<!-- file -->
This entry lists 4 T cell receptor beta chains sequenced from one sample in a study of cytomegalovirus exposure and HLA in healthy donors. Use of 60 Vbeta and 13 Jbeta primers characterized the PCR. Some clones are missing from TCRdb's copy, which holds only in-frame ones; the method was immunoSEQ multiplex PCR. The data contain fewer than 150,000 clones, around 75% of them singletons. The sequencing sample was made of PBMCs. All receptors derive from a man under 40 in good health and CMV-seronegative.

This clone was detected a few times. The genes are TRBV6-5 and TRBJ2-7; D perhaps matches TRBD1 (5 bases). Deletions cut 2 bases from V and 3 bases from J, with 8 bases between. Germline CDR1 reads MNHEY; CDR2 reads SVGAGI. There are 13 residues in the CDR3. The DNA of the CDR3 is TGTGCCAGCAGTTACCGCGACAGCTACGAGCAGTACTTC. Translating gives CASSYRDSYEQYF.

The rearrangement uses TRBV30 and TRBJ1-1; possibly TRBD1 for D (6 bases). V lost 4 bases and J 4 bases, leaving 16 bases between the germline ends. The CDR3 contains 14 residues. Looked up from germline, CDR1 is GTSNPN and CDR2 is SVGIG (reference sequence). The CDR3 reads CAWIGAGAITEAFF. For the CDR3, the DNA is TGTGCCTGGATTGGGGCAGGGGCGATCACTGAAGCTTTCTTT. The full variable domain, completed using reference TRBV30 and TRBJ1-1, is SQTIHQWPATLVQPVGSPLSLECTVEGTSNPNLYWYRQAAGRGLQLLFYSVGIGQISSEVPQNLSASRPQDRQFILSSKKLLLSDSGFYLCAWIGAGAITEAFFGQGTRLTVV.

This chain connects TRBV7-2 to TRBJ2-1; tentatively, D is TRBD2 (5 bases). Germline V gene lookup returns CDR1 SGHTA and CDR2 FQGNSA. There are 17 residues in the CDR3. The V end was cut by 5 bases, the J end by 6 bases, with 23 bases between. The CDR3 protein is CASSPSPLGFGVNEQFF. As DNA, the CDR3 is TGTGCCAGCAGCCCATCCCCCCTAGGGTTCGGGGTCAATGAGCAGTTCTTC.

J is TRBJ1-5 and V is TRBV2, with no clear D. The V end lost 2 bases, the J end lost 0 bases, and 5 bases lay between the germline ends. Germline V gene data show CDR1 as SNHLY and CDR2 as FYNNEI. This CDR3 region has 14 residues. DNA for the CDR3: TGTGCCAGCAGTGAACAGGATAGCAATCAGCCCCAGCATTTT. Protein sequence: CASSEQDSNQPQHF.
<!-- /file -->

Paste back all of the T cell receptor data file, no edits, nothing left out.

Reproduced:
This entry lists 4 T cell receptor beta chains sequenced from one sample in a study of cytomegalovirus exposure and HLA in healthy donors. Use of 60 Vbeta and 13 Jbeta primers characterized the PCR. Some clones are missing from TCRdb's copy, which holds only in-frame ones; the method was immunoSEQ multiplex PCR. The data contain fewer than 150,000 clones, around 75% of them singletons. The sequencing sample was made of PBMCs. All receptors derive from a man under 40 in good health and CMV-seronegative.

This clone was detected a few times. The genes are TRBV6-5 and TRBJ2-7; D perhaps matches TRBD1 (5 bases). Deletions cut 2 bases from V and 3 bases from J, with 8 bases between. Germline CDR1 reads MNHEY; CDR2 reads SVGAGI. There are 13 residues in the CDR3. The DNA of the CDR3 is TGTGCCAGCAGTTACCGCGACAGCTACGAGCAGTACTTC. Translating gives CASSYRDSYEQYF.

The rearrangement uses TRBV30 and TRBJ1-1; possibly TRBD1 for D (6 bases). V lost 4 bases and J 4 bases, leaving 16 bases between the germline ends. The CDR3 contains 14 residues. Looked up from germline, CDR1 is GTSNPN and CDR2 is SVGIG (reference sequence). The CDR3 reads CAWIGAGAITEAFF. For the CDR3, the DNA is TGTGCCTGGATTGGGGCAGGGGCGATCACTGAAGCTTTCTTT. The full variable domain, completed using reference TRBV30 and TRBJ1-1, is SQTIHQWPATLVQPVGSPLSLECTVEGTSNPNLYWYRQAAGRGLQLLFYSVGIGQISSEVPQNLSASRPQDRQFILSSKKLLLSDSGFYLCAWIGAGAITEAFFGQGTRLTVV.

This chain connects TRBV7-2 to TRBJ2-1; tentatively, D is TRBD2 (5 bases). Germline V gene lookup returns CDR1 SGHTA and CDR2 FQGNSA. There are 17 residues in the CDR3. The V end was cut by 5 bases, the J end by 6 bases, with 23 bases between. The CDR3 protein is CASSPSPLGFGVNEQFF. As DNA, the CDR3 is TGTGCCAGCAGCCCATCCCCCCTAGGGTTCGGGGTCAATGAGCAGTTCTTC.

J is TRBJ1-5 and V is TRBV2, with no clear D. The V end lost 2 bases, the J end lost 0 bases, and 5 bases lay between the germline ends. Germline V gene data show CDR1 as SNHLY and CDR2 as FYNNEI. This CDR3 region has 14 residues. DNA for the CDR3: TGTGCCAGCAGTGAACAGGATAGCAATCAGCCCCAGCATTTT. Protein sequence: CASSEQDSNQPQHF.